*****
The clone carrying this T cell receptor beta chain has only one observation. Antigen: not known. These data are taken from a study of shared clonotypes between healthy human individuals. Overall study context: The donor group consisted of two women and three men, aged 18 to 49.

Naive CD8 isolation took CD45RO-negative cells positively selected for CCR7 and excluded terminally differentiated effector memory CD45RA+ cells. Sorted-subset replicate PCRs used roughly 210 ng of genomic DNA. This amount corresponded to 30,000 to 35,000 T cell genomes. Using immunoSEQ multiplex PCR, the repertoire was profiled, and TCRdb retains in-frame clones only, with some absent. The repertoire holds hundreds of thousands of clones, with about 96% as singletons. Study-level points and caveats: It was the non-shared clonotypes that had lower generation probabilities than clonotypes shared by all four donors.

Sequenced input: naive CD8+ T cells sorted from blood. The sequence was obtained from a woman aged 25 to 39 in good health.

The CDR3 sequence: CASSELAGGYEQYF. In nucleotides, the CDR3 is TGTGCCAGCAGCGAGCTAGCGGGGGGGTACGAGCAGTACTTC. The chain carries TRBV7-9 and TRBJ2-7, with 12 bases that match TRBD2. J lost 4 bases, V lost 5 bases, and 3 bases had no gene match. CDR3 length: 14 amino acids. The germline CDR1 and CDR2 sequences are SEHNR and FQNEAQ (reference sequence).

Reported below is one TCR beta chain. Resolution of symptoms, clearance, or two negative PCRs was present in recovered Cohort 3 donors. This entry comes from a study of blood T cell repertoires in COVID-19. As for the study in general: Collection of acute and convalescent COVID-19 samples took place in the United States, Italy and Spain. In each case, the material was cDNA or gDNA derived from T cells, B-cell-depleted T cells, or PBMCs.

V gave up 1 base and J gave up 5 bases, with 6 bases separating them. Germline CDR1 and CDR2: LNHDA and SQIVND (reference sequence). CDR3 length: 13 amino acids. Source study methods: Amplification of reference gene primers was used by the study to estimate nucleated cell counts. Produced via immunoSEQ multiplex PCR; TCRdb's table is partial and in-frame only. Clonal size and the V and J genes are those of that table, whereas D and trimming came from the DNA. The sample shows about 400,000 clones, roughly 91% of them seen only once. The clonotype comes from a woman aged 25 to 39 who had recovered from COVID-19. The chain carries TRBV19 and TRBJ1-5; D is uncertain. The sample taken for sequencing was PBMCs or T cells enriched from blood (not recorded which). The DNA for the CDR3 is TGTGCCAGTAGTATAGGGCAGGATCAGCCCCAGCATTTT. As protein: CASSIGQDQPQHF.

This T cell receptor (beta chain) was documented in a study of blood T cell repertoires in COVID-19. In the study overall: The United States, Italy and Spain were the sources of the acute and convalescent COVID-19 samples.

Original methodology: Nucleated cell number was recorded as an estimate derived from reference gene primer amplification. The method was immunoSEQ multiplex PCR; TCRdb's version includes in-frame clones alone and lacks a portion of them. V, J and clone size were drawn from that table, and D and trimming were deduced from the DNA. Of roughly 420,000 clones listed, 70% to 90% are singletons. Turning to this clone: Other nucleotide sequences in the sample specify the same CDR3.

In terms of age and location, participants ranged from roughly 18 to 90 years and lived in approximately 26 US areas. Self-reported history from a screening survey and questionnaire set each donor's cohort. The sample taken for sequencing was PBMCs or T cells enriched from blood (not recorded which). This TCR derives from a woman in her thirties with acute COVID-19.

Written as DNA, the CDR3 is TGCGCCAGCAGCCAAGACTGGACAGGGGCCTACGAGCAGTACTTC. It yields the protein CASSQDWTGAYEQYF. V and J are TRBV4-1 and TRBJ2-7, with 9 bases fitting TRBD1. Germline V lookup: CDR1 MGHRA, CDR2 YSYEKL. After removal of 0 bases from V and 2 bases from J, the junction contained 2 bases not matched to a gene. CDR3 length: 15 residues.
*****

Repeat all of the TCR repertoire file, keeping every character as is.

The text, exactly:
The clone carrying this T cell receptor beta chain has only one observation. Antigen: not known. These data are taken from a study of shared clonotypes between healthy human individuals. Overall study context: The donor group consisted of two women and three men, aged 18 to 49.

Naive CD8 isolation took CD45RO-negative cells positively selected for CCR7 and excluded terminally differentiated effector memory CD45RA+ cells. Sorted-subset replicate PCRs used roughly 210 ng of genomic DNA. This amount corresponded to 30,000 to 35,000 T cell genomes. Using immunoSEQ multiplex PCR, the repertoire was profiled, and TCRdb retains in-frame clones only, with some absent. The repertoire holds hundreds of thousands of clones, with about 96% as singletons. Study-level points and caveats: It was the non-shared clonotypes that had lower generation probabilities than clonotypes shared by all four donors.

Sequenced input: naive CD8+ T cells sorted from blood. The sequence was obtained from a woman aged 25 to 39 in good health.

The CDR3 sequence: CASSELAGGYEQYF. In nucleotides, the CDR3 is TGTGCCAGCAGCGAGCTAGCGGGGGGGTACGAGCAGTACTTC. The chain carries TRBV7-9 and TRBJ2-7, with 12 bases that match TRBD2. J lost 4 bases, V lost 5 bases, and 3 bases had no gene match. CDR3 length: 14 amino acids. The germline CDR1 and CDR2 sequences are SEHNR and FQNEAQ (reference sequence).

Reported below is one TCR beta chain. Resolution of symptoms, clearance, or two negative PCRs was present in recovered Cohort 3 donors. This entry comes from a study of blood T cell repertoires in COVID-19. As for the study in general: Collection of acute and convalescent COVID-19 samples took place in the United States, Italy and Spain. In each case, the material was cDNA or gDNA derived from T cells, B-cell-depleted T cells, or PBMCs.

V gave up 1 base and J gave up 5 bases, with 6 bases separating them. Germline CDR1 and CDR2: LNHDA and SQIVND (reference sequence). CDR3 length: 13 amino acids. Source study methods: Amplification of reference gene primers was used by the study to estimate nucleated cell counts. Produced via immunoSEQ multiplex PCR; TCRdb's table is partial and in-frame only. Clonal size and the V and J genes are those of that table, whereas D and trimming came from the DNA. The sample shows about 400,000 clones, roughly 91% of them seen only once. The clonotype comes from a woman aged 25 to 39 who had recovered from COVID-19. The chain carries TRBV19 and TRBJ1-5; D is uncertain. The sample taken for sequencing was PBMCs or T cells enriched from blood (not recorded which). The DNA for the CDR3 is TGTGCCAGTAGTATAGGGCAGGATCAGCCCCAGCATTTT. As protein: CASSIGQDQPQHF.

This T cell receptor (beta chain) was documented in a study of blood T cell repertoires in COVID-19. In the study overall: The United States, Italy and Spain were the sources of the acute and convalescent COVID-19 samples.

Original methodology: Nucleated cell number was recorded as an estimate derived from reference gene primer amplification. The method was immunoSEQ multiplex PCR; TCRdb's version includes in-frame clones alone and lacks a portion of them. V, J and clone size were drawn from that table, and D and trimming were deduced from the DNA. Of roughly 420,000 clones listed, 70% to 90% are singletons. Turning to this clone: Other nucleotide sequences in the sample specify the same CDR3.

In terms of age and location, participants ranged from roughly 18 to 90 years and lived in approximately 26 US areas. Self-reported history from a screening survey and questionnaire set each donor's cohort. The sample taken for sequencing was PBMCs or T cells enriched from blood (not recorded which). This TCR derives from a woman in her thirties with acute COVID-19.

Written as DNA, the CDR3 is TGCGCCAGCAGCCAAGACTGGACAGGGGCCTACGAGCAGTACTTC. It yields the protein CASSQDWTGAYEQYF. V and J are TRBV4-1 and TRBJ2-7, with 9 bases fitting TRBD1. Germline V lookup: CDR1 MGHRA, CDR2 YSYEKL. After removal of 0 bases from V and 2 bases from J, the junction contained 2 bases not matched to a gene. CDR3 length: 15 residues.